Australian biotech and drug-development firm Bionomics has been awarded an Aus$247,000 (US$187,000) Federal Government Biotechnology Innovation Fund grant to “further its work on the development of targets for antibody treatments which inhibit angiogenesis,” the company said in a statement last week.
In addition, Bionomics said it was awarded an Aus$20,000 grant from the South Australian Government’s BioInnovationSA for the same project.
Bionomics will apply the grant money toward its Angene platform for angiogenesis drug discovery, Deborah Rathjen, CEO and managing director of Bionomics, told Inside Bioassays last week.
The company is primarily focused on internal drug discovery efforts, Rathjen said, but Angene and IonX — Bionomics’ other major drug-discovery platform — are also used as revenue generators for the company on a fee-for-service basis.
Bionomics’ angiogenesis-related drug discovery efforts focus on cancer, macular degeneration, diabetic retinopathy, and rheumatoid arthritis, while IonX centers primarily on CNS disorders, primarily epilepsy.
According to Gabriel Kremmidiotis, Bionomics’ director of cancer research, the Angene platform involves a specific protocol for uncovering and validating potential targets for antibody-based therapies for angiogenesis-related disease states.
“In the first instance, we use subtractive hybridization to generate cDNA libraries [of candidate genes], generate cDNA clones, and spot them on microarrays,” Kremmidiotis said. “This is done in relatively high throughput. We then run cell-based assays in medium throughput, and move onto animal models, which are lower throughput, for in vivo evaluation [of treatments].”
Kremmidiotis said that standard microarray technology is used for the cDNA experiments, while the cell-based assays primarily comprise siRNA silencing of targets, proliferation assays, and matrigel capillary tube formation assays. Bionomics then investigates specific targets in vivo by implanting sponges that support angiogenesis-like activity under the skin of live mice, staining for blood vessel formation, and conducting automated computer-assisted analyses.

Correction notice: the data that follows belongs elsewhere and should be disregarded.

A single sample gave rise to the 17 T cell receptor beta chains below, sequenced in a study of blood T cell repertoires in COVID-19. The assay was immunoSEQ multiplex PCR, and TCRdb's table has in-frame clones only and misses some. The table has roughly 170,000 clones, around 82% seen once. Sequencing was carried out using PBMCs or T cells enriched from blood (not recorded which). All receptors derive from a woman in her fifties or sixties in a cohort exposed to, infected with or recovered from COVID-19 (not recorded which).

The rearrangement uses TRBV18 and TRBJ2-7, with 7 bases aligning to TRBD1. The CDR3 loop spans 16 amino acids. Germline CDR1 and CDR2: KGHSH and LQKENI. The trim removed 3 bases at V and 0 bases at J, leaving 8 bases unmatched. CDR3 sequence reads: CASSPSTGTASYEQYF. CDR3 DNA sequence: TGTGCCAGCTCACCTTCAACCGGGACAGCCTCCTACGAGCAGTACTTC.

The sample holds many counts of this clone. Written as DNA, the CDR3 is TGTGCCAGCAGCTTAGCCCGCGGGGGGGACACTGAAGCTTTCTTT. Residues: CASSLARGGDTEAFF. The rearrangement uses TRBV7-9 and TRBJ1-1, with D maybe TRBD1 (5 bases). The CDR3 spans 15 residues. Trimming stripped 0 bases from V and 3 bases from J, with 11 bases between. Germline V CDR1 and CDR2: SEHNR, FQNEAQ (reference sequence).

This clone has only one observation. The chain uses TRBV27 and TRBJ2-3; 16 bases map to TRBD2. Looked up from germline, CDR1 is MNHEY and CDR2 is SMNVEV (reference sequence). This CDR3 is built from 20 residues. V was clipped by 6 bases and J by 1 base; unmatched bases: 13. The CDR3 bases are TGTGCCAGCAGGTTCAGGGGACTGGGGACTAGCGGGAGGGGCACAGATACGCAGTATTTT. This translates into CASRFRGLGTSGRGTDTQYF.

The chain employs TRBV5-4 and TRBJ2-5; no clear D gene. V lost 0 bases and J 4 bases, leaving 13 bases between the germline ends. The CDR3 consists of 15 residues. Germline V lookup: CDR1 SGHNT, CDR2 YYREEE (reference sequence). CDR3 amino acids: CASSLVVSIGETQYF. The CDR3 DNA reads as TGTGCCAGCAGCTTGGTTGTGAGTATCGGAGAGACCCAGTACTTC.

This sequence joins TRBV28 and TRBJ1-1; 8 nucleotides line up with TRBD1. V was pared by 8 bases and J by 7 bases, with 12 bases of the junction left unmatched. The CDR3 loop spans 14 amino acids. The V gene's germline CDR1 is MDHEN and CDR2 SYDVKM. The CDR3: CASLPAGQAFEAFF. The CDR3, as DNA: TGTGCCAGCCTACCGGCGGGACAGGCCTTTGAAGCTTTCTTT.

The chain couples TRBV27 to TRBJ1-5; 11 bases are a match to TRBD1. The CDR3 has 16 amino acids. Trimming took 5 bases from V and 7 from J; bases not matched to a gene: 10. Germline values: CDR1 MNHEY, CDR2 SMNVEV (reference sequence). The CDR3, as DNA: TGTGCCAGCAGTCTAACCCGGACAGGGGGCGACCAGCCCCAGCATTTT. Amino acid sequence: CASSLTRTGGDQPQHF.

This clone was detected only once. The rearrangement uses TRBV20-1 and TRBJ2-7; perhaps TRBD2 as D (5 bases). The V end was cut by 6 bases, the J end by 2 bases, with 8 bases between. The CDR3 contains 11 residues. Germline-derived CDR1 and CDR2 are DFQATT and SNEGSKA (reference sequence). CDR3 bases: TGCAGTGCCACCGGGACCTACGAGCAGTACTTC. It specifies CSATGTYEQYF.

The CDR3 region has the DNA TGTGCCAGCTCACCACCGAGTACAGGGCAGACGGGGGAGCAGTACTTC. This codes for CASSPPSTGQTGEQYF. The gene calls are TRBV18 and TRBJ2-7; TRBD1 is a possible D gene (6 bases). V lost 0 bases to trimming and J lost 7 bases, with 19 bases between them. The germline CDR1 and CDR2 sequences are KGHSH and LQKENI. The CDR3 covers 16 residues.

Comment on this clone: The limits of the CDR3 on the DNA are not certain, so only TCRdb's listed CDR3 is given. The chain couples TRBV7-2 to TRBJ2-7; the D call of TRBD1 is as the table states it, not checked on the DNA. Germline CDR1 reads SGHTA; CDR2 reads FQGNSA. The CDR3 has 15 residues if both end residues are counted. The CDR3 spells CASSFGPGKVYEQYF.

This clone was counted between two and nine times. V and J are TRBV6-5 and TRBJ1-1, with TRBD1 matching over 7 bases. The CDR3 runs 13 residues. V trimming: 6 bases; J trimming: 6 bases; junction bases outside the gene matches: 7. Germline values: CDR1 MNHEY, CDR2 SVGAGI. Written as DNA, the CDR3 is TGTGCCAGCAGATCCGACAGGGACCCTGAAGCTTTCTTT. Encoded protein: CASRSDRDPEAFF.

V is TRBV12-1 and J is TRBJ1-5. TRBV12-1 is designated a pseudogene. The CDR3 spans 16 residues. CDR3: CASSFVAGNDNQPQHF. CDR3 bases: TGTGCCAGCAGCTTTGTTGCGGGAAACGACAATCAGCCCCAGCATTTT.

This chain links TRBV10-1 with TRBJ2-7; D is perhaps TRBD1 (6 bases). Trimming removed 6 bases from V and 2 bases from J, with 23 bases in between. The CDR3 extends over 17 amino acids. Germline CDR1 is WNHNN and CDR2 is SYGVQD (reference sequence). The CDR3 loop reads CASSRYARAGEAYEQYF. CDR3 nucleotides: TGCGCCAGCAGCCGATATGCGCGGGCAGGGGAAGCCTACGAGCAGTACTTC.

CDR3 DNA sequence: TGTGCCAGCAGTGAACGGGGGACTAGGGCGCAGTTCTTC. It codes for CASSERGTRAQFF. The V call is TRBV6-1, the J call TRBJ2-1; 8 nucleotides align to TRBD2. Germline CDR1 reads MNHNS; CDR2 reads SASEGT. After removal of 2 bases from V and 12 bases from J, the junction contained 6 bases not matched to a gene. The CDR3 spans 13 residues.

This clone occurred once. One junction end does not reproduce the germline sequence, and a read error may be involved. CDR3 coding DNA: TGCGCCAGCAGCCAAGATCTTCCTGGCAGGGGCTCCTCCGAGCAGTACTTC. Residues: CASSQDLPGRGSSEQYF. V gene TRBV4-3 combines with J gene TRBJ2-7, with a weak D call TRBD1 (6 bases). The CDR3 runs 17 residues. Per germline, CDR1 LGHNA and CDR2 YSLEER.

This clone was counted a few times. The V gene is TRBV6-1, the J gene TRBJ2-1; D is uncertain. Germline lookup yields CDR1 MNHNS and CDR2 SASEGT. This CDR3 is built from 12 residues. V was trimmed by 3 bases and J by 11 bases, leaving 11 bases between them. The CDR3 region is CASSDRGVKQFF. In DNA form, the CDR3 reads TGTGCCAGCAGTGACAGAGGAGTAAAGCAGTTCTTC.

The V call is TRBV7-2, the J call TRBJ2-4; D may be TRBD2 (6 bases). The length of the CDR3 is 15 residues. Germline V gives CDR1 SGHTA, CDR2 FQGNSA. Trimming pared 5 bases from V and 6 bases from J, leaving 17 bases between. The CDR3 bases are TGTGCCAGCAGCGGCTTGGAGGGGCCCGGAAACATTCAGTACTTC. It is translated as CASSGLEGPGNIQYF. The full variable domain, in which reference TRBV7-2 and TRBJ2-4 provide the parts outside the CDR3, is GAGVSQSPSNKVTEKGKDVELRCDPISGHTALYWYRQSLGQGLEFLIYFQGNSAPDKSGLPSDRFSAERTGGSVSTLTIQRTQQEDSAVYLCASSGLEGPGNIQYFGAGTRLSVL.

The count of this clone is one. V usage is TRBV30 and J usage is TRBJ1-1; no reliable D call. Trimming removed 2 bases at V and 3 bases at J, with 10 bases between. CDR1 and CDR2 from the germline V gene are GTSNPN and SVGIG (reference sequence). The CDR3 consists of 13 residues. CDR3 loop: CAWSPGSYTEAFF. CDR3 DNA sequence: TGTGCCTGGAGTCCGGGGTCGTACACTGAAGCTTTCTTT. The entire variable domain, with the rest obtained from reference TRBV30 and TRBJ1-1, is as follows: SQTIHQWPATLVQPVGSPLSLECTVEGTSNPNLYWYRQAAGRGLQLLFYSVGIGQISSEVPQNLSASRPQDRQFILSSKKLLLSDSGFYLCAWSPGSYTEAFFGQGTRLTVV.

Kremmidiotis this Thursday will be presenting these methods, as well as candidate genes that Bionomics has uncovered thus far, at the Target Validation portion of this week’s Discovery on Target meeting, being held in Boston by Cambridge Healthtech Institute.
Earlier this year, Bionomics inked a deal with PerkinElmer to collaborate on drug-screening programs against ion channel and G-protein coupled receptor targets, incorporating PerkinElmer’s ImageTrak microplate reader. (See Inside Bioassays, 5/18/2004)
Rathjen said that Bionomics is not pursuing similar instrumentation partnerships for the Angene program, but did cite a co-development agreement it has struck with GenMab for antibody development.
Apparently Bionomics is making good progress in its epilepsy drug discovery program, as evidenced by a strategic alliance, announced just yesterday, with Genetic Technologies Limited (GTG), to commercialize genetic tests for epilepsy.
Under the terms of the agreement, Bionomics has granted GTG worldwide testing and marketing rights, including exclusivity for Australia and New Zealand, to Bionomics’ epilepsy tests. Specific financial details of the agreement were not disclosed, but Bionomics said that GTG will pay it a signing fee, royalties, and future milestone payments in relation to revenues generated from the epilepsy tests.